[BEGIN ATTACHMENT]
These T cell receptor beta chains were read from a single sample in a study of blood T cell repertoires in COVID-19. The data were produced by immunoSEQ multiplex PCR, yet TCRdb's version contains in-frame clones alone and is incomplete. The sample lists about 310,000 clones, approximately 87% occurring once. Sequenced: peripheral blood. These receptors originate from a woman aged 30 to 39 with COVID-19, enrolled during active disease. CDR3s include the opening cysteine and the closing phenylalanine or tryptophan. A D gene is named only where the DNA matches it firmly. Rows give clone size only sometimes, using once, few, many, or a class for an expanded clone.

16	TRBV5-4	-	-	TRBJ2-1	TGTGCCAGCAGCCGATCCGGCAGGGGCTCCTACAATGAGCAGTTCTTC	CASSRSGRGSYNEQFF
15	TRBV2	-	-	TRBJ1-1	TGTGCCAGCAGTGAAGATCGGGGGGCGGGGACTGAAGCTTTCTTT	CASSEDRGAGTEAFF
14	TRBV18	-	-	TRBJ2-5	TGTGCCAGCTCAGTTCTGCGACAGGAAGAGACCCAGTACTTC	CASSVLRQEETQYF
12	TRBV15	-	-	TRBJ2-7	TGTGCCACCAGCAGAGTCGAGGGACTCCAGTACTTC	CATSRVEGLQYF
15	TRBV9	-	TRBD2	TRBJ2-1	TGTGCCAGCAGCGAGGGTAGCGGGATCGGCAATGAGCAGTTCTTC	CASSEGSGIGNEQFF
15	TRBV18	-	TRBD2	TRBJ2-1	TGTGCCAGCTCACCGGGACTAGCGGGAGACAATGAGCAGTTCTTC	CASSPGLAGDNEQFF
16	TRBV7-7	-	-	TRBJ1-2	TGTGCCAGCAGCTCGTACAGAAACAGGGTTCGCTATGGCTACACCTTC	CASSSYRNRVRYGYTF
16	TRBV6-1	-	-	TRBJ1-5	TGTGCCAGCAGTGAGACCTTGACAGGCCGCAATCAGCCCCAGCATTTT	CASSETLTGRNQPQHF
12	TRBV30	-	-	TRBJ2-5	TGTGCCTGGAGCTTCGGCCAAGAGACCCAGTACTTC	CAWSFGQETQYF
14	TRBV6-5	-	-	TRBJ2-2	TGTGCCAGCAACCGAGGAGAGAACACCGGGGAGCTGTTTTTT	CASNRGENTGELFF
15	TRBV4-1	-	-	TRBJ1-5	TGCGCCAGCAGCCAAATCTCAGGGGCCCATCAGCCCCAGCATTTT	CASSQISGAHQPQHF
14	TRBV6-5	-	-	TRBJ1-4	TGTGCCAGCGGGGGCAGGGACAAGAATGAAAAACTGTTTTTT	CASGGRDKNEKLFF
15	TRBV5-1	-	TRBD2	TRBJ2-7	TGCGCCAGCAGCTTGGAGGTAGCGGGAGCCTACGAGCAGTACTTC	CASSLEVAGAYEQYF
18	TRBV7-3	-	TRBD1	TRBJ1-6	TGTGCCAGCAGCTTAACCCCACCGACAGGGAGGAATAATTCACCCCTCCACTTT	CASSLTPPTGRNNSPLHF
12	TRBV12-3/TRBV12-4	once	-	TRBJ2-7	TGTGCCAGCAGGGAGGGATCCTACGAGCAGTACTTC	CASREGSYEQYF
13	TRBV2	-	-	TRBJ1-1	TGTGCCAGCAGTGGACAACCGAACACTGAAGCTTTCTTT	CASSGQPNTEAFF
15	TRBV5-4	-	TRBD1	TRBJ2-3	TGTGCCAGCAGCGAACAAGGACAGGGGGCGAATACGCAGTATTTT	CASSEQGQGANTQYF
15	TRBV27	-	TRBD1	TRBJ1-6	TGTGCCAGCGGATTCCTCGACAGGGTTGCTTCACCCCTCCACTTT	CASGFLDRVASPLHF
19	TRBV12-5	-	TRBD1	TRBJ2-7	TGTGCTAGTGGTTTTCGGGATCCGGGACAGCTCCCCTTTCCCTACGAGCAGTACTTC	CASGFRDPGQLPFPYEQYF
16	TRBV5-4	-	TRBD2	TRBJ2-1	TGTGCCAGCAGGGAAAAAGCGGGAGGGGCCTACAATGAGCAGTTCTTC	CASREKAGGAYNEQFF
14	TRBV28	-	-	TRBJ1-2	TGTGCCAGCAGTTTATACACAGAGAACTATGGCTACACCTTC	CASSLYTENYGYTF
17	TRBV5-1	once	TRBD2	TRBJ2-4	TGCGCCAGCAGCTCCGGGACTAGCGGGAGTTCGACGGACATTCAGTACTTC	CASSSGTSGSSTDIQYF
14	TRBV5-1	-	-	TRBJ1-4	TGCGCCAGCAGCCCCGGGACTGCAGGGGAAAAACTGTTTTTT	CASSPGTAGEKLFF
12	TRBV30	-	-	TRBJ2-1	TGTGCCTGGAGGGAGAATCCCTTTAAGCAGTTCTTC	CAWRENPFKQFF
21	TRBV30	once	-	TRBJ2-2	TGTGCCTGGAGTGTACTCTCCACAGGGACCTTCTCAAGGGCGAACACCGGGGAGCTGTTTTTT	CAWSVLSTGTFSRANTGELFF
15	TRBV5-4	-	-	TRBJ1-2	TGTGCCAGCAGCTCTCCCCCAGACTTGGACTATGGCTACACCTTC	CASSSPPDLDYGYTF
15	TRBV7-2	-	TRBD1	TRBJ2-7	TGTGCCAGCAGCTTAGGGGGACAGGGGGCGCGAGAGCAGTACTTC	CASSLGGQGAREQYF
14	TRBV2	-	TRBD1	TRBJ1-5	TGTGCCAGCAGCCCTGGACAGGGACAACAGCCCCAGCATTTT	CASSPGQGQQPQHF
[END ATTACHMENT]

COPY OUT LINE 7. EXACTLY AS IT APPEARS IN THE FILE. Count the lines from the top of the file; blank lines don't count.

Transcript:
15	TRBV18	-	TRBD2	TRBJ2-1	TGTGCCAGCTCACCGGGACTAGCGGGAGACAATGAGCAGTTCTTC	CASSPGLAGDNEQFF